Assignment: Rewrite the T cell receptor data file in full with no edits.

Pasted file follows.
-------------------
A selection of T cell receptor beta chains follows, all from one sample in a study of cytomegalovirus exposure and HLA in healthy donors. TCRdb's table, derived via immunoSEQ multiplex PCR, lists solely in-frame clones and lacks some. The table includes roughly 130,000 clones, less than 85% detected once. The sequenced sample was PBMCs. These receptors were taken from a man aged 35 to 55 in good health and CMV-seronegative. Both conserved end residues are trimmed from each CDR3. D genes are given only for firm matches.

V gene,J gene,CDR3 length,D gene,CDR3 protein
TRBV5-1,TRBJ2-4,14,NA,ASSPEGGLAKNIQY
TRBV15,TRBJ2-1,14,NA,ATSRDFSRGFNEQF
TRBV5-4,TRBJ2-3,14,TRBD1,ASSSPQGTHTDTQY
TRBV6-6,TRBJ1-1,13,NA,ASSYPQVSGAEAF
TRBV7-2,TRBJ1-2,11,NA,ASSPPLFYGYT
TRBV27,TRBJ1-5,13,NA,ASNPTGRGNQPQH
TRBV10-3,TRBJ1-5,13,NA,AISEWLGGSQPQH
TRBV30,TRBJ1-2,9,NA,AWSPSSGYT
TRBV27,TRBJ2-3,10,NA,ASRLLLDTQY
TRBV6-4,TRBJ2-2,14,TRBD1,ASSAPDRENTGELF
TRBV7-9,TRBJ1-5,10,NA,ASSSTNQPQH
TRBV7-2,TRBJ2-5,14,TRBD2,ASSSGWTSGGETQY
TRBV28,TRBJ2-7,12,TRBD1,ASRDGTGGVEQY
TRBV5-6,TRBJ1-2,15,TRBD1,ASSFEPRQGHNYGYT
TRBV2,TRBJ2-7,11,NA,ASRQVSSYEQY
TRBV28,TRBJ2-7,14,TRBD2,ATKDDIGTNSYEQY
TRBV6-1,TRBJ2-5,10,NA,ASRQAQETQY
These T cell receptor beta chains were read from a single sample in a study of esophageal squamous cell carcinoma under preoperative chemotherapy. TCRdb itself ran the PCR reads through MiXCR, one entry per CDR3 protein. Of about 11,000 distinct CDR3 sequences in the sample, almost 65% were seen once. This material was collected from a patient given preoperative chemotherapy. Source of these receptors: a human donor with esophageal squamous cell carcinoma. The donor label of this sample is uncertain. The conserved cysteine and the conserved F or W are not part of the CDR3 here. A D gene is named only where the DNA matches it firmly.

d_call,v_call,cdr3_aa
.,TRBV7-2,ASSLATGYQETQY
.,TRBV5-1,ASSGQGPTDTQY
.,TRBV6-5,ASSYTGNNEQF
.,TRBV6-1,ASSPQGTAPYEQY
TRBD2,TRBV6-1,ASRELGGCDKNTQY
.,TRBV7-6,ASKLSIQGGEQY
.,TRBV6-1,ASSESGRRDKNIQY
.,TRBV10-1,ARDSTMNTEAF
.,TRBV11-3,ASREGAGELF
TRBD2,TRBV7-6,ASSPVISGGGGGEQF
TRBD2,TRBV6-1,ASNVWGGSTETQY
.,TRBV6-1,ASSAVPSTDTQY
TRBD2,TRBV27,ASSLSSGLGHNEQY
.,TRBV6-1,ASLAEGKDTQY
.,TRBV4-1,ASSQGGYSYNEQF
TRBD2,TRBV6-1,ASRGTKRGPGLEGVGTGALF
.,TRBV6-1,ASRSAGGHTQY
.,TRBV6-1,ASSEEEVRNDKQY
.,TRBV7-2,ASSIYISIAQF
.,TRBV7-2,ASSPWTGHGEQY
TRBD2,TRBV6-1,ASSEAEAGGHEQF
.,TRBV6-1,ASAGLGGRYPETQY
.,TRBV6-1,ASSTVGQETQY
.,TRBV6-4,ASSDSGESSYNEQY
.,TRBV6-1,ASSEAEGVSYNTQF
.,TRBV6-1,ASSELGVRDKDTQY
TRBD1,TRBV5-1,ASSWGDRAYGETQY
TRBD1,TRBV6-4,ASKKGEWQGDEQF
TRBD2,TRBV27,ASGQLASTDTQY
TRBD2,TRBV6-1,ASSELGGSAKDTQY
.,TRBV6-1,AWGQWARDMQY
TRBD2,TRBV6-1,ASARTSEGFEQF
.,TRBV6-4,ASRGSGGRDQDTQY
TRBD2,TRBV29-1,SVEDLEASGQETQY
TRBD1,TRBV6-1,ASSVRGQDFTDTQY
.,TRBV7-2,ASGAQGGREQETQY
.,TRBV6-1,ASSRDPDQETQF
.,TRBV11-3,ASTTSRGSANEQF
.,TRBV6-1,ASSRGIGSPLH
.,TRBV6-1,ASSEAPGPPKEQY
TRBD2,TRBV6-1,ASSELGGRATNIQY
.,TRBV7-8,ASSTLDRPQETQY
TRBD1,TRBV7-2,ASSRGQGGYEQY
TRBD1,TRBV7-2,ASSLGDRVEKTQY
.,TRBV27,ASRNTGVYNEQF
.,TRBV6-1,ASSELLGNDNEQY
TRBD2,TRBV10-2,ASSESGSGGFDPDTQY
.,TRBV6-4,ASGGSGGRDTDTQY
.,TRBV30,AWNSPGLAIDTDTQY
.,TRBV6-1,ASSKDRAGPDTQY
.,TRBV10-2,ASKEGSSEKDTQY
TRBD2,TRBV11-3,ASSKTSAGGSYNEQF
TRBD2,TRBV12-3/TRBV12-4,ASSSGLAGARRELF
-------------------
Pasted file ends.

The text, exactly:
A selection of T cell receptor beta chains follows, all from one sample in a study of cytomegalovirus exposure and HLA in healthy donors. TCRdb's table, derived via immunoSEQ multiplex PCR, lists solely in-frame clones and lacks some. The table includes roughly 130,000 clones, less than 85% detected once. The sequenced sample was PBMCs. These receptors were taken from a man aged 35 to 55 in good health and CMV-seronegative. Both conserved end residues are trimmed from each CDR3. D genes are given only for firm matches.

V gene,J gene,CDR3 length,D gene,CDR3 protein
TRBV5-1,TRBJ2-4,14,NA,ASSPEGGLAKNIQY
TRBV15,TRBJ2-1,14,NA,ATSRDFSRGFNEQF
TRBV5-4,TRBJ2-3,14,TRBD1,ASSSPQGTHTDTQY
TRBV6-6,TRBJ1-1,13,NA,ASSYPQVSGAEAF
TRBV7-2,TRBJ1-2,11,NA,ASSPPLFYGYT
TRBV27,TRBJ1-5,13,NA,ASNPTGRGNQPQH
TRBV10-3,TRBJ1-5,13,NA,AISEWLGGSQPQH
TRBV30,TRBJ1-2,9,NA,AWSPSSGYT
TRBV27,TRBJ2-3,10,NA,ASRLLLDTQY
TRBV6-4,TRBJ2-2,14,TRBD1,ASSAPDRENTGELF
TRBV7-9,TRBJ1-5,10,NA,ASSSTNQPQH
TRBV7-2,TRBJ2-5,14,TRBD2,ASSSGWTSGGETQY
TRBV28,TRBJ2-7,12,TRBD1,ASRDGTGGVEQY
TRBV5-6,TRBJ1-2,15,TRBD1,ASSFEPRQGHNYGYT
TRBV2,TRBJ2-7,11,NA,ASRQVSSYEQY
TRBV28,TRBJ2-7,14,TRBD2,ATKDDIGTNSYEQY
TRBV6-1,TRBJ2-5,10,NA,ASRQAQETQY
These T cell receptor beta chains were read from a single sample in a study of esophageal squamous cell carcinoma under preoperative chemotherapy. TCRdb itself ran the PCR reads through MiXCR, one entry per CDR3 protein. Of about 11,000 distinct CDR3 sequences in the sample, almost 65% were seen once. This material was collected from a patient given preoperative chemotherapy. Source of these receptors: a human donor with esophageal squamous cell carcinoma. The donor label of this sample is uncertain. The conserved cysteine and the conserved F or W are not part of the CDR3 here. A D gene is named only where the DNA matches it firmly.

d_call,v_call,cdr3_aa
.,TRBV7-2,ASSLATGYQETQY
.,TRBV5-1,ASSGQGPTDTQY
.,TRBV6-5,ASSYTGNNEQF
.,TRBV6-1,ASSPQGTAPYEQY
TRBD2,TRBV6-1,ASRELGGCDKNTQY
.,TRBV7-6,ASKLSIQGGEQY
.,TRBV6-1,ASSESGRRDKNIQY
.,TRBV10-1,ARDSTMNTEAF
.,TRBV11-3,ASREGAGELF
TRBD2,TRBV7-6,ASSPVISGGGGGEQF
TRBD2,TRBV6-1,ASNVWGGSTETQY
.,TRBV6-1,ASSAVPSTDTQY
TRBD2,TRBV27,ASSLSSGLGHNEQY
.,TRBV6-1,ASLAEGKDTQY
.,TRBV4-1,ASSQGGYSYNEQF
TRBD2,TRBV6-1,ASRGTKRGPGLEGVGTGALF
.,TRBV6-1,ASRSAGGHTQY
.,TRBV6-1,ASSEEEVRNDKQY
.,TRBV7-2,ASSIYISIAQF
.,TRBV7-2,ASSPWTGHGEQY
TRBD2,TRBV6-1,ASSEAEAGGHEQF
.,TRBV6-1,ASAGLGGRYPETQY
.,TRBV6-1,ASSTVGQETQY
.,TRBV6-4,ASSDSGESSYNEQY
.,TRBV6-1,ASSEAEGVSYNTQF
.,TRBV6-1,ASSELGVRDKDTQY
TRBD1,TRBV5-1,ASSWGDRAYGETQY
TRBD1,TRBV6-4,ASKKGEWQGDEQF
TRBD2,TRBV27,ASGQLASTDTQY
TRBD2,TRBV6-1,ASSELGGSAKDTQY
.,TRBV6-1,AWGQWARDMQY
TRBD2,TRBV6-1,ASARTSEGFEQF
.,TRBV6-4,ASRGSGGRDQDTQY
TRBD2,TRBV29-1,SVEDLEASGQETQY
TRBD1,TRBV6-1,ASSVRGQDFTDTQY
.,TRBV7-2,ASGAQGGREQETQY
.,TRBV6-1,ASSRDPDQETQF
.,TRBV11-3,ASTTSRGSANEQF
.,TRBV6-1,ASSRGIGSPLH
.,TRBV6-1,ASSEAPGPPKEQY
TRBD2,TRBV6-1,ASSELGGRATNIQY
.,TRBV7-8,ASSTLDRPQETQY
TRBD1,TRBV7-2,ASSRGQGGYEQY
TRBD1,TRBV7-2,ASSLGDRVEKTQY
.,TRBV27,ASRNTGVYNEQF
.,TRBV6-1,ASSELLGNDNEQY
TRBD2,TRBV10-2,ASSESGSGGFDPDTQY
.,TRBV6-4,ASGGSGGRDTDTQY
.,TRBV30,AWNSPGLAIDTDTQY
.,TRBV6-1,ASSKDRAGPDTQY
.,TRBV10-2,ASKEGSSEKDTQY
TRBD2,TRBV11-3,ASSKTSAGGSYNEQF
TRBD2,TRBV12-3/TRBV12-4,ASSSGLAGARRELF